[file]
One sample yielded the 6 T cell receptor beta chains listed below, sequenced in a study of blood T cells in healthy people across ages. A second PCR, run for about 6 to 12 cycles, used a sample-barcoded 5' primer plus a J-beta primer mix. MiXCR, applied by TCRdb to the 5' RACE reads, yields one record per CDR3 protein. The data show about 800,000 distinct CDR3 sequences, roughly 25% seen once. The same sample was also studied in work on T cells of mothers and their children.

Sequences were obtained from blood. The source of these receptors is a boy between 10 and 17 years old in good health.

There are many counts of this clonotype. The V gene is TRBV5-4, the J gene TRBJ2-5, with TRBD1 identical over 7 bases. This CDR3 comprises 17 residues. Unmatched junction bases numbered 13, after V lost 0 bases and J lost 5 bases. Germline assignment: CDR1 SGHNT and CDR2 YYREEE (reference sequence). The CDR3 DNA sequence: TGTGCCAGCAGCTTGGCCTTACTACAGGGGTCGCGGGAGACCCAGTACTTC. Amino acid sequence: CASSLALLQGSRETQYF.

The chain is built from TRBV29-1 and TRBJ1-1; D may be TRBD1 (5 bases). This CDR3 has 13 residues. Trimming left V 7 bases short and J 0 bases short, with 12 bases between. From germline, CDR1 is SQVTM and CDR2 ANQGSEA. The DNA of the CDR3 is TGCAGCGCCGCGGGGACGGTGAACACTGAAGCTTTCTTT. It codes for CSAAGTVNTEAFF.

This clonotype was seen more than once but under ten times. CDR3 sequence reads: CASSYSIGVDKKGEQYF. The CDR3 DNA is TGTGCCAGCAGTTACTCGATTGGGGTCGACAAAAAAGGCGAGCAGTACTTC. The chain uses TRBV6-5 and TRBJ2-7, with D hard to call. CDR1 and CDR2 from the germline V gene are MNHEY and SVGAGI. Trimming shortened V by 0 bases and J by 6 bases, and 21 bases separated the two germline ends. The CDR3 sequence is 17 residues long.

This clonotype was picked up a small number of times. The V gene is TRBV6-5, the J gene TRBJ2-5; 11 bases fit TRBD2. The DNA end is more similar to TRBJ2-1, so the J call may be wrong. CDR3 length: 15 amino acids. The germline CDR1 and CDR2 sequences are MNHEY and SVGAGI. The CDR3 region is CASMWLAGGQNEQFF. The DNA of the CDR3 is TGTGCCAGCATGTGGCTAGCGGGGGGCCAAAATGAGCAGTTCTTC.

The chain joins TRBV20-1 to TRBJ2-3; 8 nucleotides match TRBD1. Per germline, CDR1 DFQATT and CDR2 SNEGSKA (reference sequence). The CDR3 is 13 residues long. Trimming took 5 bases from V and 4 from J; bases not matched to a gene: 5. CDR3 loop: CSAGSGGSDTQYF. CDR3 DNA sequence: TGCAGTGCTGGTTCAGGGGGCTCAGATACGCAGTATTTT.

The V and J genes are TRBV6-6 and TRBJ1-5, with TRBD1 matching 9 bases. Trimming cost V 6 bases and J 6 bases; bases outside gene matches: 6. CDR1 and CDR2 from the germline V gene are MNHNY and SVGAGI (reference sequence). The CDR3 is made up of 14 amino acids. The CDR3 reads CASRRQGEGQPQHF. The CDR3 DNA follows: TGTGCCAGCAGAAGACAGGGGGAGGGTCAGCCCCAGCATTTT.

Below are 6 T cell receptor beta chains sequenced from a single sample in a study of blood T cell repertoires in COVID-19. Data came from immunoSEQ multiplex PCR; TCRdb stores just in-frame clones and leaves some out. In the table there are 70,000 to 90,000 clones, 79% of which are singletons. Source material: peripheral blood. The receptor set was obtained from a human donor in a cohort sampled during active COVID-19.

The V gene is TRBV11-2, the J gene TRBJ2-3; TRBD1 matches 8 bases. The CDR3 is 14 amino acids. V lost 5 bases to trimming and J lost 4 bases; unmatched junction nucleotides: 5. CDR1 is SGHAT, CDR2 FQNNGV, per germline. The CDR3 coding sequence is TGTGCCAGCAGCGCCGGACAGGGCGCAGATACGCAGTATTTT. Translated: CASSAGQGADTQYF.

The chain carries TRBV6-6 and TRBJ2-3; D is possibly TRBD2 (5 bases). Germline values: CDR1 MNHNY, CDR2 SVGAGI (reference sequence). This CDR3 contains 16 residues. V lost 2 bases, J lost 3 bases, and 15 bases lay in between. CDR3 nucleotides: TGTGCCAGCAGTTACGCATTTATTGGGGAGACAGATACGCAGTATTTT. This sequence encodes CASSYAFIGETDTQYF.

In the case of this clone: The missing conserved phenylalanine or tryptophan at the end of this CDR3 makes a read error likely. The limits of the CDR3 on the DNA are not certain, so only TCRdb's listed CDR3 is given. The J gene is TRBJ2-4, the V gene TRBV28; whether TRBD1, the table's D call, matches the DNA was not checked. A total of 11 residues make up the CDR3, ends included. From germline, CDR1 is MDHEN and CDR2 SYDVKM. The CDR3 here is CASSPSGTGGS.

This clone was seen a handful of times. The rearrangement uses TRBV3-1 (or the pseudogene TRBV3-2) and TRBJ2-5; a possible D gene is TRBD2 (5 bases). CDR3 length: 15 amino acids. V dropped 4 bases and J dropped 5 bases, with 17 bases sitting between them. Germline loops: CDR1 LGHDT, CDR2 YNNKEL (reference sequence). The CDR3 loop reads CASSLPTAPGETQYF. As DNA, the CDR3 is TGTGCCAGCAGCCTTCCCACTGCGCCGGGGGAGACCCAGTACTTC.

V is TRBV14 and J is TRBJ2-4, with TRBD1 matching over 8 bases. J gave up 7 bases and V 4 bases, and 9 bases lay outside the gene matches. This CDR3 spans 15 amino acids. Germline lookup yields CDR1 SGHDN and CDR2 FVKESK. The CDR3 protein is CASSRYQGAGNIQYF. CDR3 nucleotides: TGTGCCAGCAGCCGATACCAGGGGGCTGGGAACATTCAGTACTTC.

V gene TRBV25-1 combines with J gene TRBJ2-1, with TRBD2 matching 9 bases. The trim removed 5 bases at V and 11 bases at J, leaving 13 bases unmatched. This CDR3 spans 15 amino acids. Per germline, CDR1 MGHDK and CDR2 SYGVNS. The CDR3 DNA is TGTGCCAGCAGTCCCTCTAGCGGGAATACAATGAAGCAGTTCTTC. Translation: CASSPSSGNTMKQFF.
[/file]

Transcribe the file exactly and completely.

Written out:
One sample yielded the 6 T cell receptor beta chains listed below, sequenced in a study of blood T cells in healthy people across ages. A second PCR, run for about 6 to 12 cycles, used a sample-barcoded 5' primer plus a J-beta primer mix. MiXCR, applied by TCRdb to the 5' RACE reads, yields one record per CDR3 protein. The data show about 800,000 distinct CDR3 sequences, roughly 25% seen once. The same sample was also studied in work on T cells of mothers and their children.

Sequences were obtained from blood. The source of these receptors is a boy between 10 and 17 years old in good health.

There are many counts of this clonotype. The V gene is TRBV5-4, the J gene TRBJ2-5, with TRBD1 identical over 7 bases. This CDR3 comprises 17 residues. Unmatched junction bases numbered 13, after V lost 0 bases and J lost 5 bases. Germline assignment: CDR1 SGHNT and CDR2 YYREEE (reference sequence). The CDR3 DNA sequence: TGTGCCAGCAGCTTGGCCTTACTACAGGGGTCGCGGGAGACCCAGTACTTC. Amino acid sequence: CASSLALLQGSRETQYF.

The chain is built from TRBV29-1 and TRBJ1-1; D may be TRBD1 (5 bases). This CDR3 has 13 residues. Trimming left V 7 bases short and J 0 bases short, with 12 bases between. From germline, CDR1 is SQVTM and CDR2 ANQGSEA. The DNA of the CDR3 is TGCAGCGCCGCGGGGACGGTGAACACTGAAGCTTTCTTT. It codes for CSAAGTVNTEAFF.

This clonotype was seen more than once but under ten times. CDR3 sequence reads: CASSYSIGVDKKGEQYF. The CDR3 DNA is TGTGCCAGCAGTTACTCGATTGGGGTCGACAAAAAAGGCGAGCAGTACTTC. The chain uses TRBV6-5 and TRBJ2-7, with D hard to call. CDR1 and CDR2 from the germline V gene are MNHEY and SVGAGI. Trimming shortened V by 0 bases and J by 6 bases, and 21 bases separated the two germline ends. The CDR3 sequence is 17 residues long.

This clonotype was picked up a small number of times. The V gene is TRBV6-5, the J gene TRBJ2-5; 11 bases fit TRBD2. The DNA end is more similar to TRBJ2-1, so the J call may be wrong. CDR3 length: 15 amino acids. The germline CDR1 and CDR2 sequences are MNHEY and SVGAGI. The CDR3 region is CASMWLAGGQNEQFF. The DNA of the CDR3 is TGTGCCAGCATGTGGCTAGCGGGGGGCCAAAATGAGCAGTTCTTC.

The chain joins TRBV20-1 to TRBJ2-3; 8 nucleotides match TRBD1. Per germline, CDR1 DFQATT and CDR2 SNEGSKA (reference sequence). The CDR3 is 13 residues long. Trimming took 5 bases from V and 4 from J; bases not matched to a gene: 5. CDR3 loop: CSAGSGGSDTQYF. CDR3 DNA sequence: TGCAGTGCTGGTTCAGGGGGCTCAGATACGCAGTATTTT.

The V and J genes are TRBV6-6 and TRBJ1-5, with TRBD1 matching 9 bases. Trimming cost V 6 bases and J 6 bases; bases outside gene matches: 6. CDR1 and CDR2 from the germline V gene are MNHNY and SVGAGI (reference sequence). The CDR3 is made up of 14 amino acids. The CDR3 reads CASRRQGEGQPQHF. The CDR3 DNA follows: TGTGCCAGCAGAAGACAGGGGGAGGGTCAGCCCCAGCATTTT.

Below are 6 T cell receptor beta chains sequenced from a single sample in a study of blood T cell repertoires in COVID-19. Data came from immunoSEQ multiplex PCR; TCRdb stores just in-frame clones and leaves some out. In the table there are 70,000 to 90,000 clones, 79% of which are singletons. Source material: peripheral blood. The receptor set was obtained from a human donor in a cohort sampled during active COVID-19.

The V gene is TRBV11-2, the J gene TRBJ2-3; TRBD1 matches 8 bases. The CDR3 is 14 amino acids. V lost 5 bases to trimming and J lost 4 bases; unmatched junction nucleotides: 5. CDR1 is SGHAT, CDR2 FQNNGV, per germline. The CDR3 coding sequence is TGTGCCAGCAGCGCCGGACAGGGCGCAGATACGCAGTATTTT. Translated: CASSAGQGADTQYF.

The chain carries TRBV6-6 and TRBJ2-3; D is possibly TRBD2 (5 bases). Germline values: CDR1 MNHNY, CDR2 SVGAGI (reference sequence). This CDR3 contains 16 residues. V lost 2 bases, J lost 3 bases, and 15 bases lay in between. CDR3 nucleotides: TGTGCCAGCAGTTACGCATTTATTGGGGAGACAGATACGCAGTATTTT. This sequence encodes CASSYAFIGETDTQYF.

In the case of this clone: The missing conserved phenylalanine or tryptophan at the end of this CDR3 makes a read error likely. The limits of the CDR3 on the DNA are not certain, so only TCRdb's listed CDR3 is given. The J gene is TRBJ2-4, the V gene TRBV28; whether TRBD1, the table's D call, matches the DNA was not checked. A total of 11 residues make up the CDR3, ends included. From germline, CDR1 is MDHEN and CDR2 SYDVKM. The CDR3 here is CASSPSGTGGS.

This clone was seen a handful of times. The rearrangement uses TRBV3-1 (or the pseudogene TRBV3-2) and TRBJ2-5; a possible D gene is TRBD2 (5 bases). CDR3 length: 15 amino acids. V dropped 4 bases and J dropped 5 bases, with 17 bases sitting between them. Germline loops: CDR1 LGHDT, CDR2 YNNKEL (reference sequence). The CDR3 loop reads CASSLPTAPGETQYF. As DNA, the CDR3 is TGTGCCAGCAGCCTTCCCACTGCGCCGGGGGAGACCCAGTACTTC.

V is TRBV14 and J is TRBJ2-4, with TRBD1 matching over 8 bases. J gave up 7 bases and V 4 bases, and 9 bases lay outside the gene matches. This CDR3 spans 15 amino acids. Germline lookup yields CDR1 SGHDN and CDR2 FVKESK. The CDR3 protein is CASSRYQGAGNIQYF. CDR3 nucleotides: TGTGCCAGCAGCCGATACCAGGGGGCTGGGAACATTCAGTACTTC.

V gene TRBV25-1 combines with J gene TRBJ2-1, with TRBD2 matching 9 bases. The trim removed 5 bases at V and 11 bases at J, leaving 13 bases unmatched. This CDR3 spans 15 amino acids. Per germline, CDR1 MGHDK and CDR2 SYGVNS. The CDR3 DNA is TGTGCCAGCAGTCCCTCTAGCGGGAATACAATGAAGCAGTTCTTC. Translation: CASSPSSGNTMKQFF.